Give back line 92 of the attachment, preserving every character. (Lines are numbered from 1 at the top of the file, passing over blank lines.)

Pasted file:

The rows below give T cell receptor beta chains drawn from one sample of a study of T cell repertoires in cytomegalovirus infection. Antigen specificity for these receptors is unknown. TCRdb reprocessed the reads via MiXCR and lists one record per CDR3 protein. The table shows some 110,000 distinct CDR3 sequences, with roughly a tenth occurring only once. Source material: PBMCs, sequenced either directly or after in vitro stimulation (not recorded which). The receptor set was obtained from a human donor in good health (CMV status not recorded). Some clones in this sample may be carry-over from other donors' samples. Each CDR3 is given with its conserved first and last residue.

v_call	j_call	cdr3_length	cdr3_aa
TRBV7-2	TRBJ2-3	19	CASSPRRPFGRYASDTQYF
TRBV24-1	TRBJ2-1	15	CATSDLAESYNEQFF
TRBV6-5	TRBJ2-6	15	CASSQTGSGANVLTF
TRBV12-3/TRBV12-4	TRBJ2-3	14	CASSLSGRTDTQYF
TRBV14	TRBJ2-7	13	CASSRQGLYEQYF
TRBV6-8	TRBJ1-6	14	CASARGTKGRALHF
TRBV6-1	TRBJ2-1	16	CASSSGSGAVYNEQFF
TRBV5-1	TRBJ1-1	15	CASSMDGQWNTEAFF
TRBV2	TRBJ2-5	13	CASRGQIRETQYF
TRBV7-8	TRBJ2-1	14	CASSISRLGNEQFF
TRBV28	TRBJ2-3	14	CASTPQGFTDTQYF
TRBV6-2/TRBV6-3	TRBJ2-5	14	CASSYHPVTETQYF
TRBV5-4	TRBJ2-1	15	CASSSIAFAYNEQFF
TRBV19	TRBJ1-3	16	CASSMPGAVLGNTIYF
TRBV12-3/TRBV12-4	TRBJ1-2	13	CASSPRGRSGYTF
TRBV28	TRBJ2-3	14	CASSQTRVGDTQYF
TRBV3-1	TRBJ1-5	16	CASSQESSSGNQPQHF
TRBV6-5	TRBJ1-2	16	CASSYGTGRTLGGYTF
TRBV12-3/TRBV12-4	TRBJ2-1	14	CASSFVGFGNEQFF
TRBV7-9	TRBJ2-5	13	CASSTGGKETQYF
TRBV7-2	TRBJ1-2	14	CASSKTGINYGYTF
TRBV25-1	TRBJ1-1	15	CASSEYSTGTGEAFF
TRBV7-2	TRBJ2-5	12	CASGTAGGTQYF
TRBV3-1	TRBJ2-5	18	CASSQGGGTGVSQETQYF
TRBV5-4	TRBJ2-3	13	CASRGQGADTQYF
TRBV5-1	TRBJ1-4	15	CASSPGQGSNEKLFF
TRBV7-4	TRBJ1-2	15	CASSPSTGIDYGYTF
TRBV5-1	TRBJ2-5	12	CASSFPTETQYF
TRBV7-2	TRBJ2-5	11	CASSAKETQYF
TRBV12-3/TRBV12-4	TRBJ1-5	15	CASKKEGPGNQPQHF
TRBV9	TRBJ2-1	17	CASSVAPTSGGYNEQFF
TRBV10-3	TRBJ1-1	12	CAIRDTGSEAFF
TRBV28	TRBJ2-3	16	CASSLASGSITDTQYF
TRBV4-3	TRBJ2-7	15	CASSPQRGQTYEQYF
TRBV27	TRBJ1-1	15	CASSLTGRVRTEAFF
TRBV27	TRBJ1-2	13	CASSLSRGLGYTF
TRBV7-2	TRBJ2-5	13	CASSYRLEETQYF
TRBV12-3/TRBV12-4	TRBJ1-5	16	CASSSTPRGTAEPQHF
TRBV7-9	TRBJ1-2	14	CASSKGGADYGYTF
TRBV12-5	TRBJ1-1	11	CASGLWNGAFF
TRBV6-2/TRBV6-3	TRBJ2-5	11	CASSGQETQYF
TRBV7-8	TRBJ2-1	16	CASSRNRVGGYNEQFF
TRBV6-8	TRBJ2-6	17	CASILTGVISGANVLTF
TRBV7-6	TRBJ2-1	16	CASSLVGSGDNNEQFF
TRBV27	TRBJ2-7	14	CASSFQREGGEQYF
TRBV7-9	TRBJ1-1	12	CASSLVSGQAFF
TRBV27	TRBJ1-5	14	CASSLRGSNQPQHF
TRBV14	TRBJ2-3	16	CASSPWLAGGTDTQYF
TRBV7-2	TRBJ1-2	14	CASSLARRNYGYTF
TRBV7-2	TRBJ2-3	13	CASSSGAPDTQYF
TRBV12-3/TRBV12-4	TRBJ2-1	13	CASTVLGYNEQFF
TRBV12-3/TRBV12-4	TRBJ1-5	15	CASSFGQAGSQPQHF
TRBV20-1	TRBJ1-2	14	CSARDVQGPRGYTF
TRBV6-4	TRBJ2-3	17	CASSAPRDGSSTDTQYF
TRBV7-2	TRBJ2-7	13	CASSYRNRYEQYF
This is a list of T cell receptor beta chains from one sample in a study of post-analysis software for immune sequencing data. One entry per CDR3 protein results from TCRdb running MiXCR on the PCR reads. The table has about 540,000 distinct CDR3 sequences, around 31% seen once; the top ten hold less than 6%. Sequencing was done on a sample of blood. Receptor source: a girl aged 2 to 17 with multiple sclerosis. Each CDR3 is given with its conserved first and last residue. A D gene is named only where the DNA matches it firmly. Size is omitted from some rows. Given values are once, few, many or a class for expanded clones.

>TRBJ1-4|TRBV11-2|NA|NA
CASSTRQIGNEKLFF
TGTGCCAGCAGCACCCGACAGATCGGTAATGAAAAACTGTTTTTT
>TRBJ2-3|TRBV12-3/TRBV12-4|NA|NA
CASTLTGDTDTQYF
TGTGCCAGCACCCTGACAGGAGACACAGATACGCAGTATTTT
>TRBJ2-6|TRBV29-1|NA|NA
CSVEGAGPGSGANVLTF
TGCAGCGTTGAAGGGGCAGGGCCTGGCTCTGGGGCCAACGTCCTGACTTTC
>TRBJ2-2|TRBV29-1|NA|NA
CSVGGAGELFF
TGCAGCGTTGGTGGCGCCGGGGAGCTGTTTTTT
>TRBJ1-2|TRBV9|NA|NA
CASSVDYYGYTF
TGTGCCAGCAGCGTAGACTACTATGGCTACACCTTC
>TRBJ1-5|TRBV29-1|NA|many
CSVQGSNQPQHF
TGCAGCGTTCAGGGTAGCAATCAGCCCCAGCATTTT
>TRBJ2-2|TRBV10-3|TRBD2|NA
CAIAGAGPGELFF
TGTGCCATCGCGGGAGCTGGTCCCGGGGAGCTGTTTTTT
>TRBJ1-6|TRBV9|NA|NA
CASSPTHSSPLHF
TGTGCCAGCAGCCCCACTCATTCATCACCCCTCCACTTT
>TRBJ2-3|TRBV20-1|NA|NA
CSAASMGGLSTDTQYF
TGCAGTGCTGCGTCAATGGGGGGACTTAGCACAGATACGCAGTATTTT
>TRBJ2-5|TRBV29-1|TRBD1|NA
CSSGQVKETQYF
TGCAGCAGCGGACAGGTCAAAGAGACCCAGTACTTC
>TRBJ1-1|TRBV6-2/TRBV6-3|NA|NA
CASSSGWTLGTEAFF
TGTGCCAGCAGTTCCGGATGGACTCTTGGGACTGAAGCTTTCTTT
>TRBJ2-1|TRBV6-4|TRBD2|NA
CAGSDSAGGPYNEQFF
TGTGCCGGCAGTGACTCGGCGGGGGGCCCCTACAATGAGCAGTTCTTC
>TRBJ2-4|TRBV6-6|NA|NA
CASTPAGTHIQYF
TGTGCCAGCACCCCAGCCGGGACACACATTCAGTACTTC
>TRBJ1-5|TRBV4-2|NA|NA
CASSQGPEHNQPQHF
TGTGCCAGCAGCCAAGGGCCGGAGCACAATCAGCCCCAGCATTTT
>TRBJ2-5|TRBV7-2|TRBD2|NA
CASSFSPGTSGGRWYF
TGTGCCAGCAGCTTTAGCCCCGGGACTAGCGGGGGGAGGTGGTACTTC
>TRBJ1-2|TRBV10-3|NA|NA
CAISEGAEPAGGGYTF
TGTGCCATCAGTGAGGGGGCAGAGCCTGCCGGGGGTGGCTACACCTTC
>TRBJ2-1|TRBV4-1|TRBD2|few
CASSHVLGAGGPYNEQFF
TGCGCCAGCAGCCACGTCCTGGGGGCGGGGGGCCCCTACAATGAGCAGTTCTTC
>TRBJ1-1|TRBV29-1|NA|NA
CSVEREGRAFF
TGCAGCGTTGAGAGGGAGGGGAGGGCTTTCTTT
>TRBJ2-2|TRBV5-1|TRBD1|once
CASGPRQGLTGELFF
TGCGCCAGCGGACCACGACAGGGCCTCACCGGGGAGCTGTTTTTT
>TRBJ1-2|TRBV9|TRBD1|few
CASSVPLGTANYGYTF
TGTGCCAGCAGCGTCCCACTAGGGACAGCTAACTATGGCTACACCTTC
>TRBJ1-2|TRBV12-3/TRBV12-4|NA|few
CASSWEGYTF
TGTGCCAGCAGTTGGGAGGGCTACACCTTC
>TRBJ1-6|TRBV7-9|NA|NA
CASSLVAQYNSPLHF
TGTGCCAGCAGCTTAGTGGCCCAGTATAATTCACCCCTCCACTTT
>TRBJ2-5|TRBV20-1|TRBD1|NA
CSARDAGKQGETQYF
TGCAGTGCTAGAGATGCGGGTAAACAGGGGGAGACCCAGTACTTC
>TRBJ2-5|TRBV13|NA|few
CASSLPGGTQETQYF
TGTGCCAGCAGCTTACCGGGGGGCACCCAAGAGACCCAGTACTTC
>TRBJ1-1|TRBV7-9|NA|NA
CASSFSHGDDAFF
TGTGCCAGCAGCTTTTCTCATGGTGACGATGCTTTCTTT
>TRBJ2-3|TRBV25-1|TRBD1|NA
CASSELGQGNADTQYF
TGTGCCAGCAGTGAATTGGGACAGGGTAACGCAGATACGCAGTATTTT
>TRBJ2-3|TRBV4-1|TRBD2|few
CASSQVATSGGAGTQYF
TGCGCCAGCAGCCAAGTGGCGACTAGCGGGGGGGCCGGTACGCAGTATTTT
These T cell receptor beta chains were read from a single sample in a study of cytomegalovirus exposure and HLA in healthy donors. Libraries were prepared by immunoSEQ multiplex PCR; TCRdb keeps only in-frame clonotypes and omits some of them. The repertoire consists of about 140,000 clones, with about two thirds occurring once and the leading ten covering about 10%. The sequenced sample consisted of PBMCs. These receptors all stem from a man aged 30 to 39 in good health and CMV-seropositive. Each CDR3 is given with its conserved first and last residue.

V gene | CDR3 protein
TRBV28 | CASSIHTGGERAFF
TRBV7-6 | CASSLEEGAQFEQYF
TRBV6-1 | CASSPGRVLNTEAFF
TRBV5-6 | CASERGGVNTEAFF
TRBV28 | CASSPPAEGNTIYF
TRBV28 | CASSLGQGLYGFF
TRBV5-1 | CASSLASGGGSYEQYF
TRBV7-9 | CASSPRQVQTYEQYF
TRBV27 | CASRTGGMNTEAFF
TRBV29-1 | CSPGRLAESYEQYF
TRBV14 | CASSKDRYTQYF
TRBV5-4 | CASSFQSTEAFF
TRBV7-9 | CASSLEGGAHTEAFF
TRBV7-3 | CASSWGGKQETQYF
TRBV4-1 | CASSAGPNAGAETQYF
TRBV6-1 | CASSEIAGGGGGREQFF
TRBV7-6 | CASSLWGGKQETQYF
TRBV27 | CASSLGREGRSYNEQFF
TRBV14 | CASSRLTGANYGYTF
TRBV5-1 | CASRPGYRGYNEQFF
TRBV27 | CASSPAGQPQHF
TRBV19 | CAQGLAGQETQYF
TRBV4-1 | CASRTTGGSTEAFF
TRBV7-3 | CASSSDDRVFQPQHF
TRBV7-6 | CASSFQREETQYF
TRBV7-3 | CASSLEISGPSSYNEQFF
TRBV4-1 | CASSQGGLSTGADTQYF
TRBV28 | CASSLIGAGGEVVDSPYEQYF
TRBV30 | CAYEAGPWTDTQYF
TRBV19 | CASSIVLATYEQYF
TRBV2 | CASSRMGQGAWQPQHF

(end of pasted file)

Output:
>TRBJ2-1|TRBV6-4|TRBD2|NA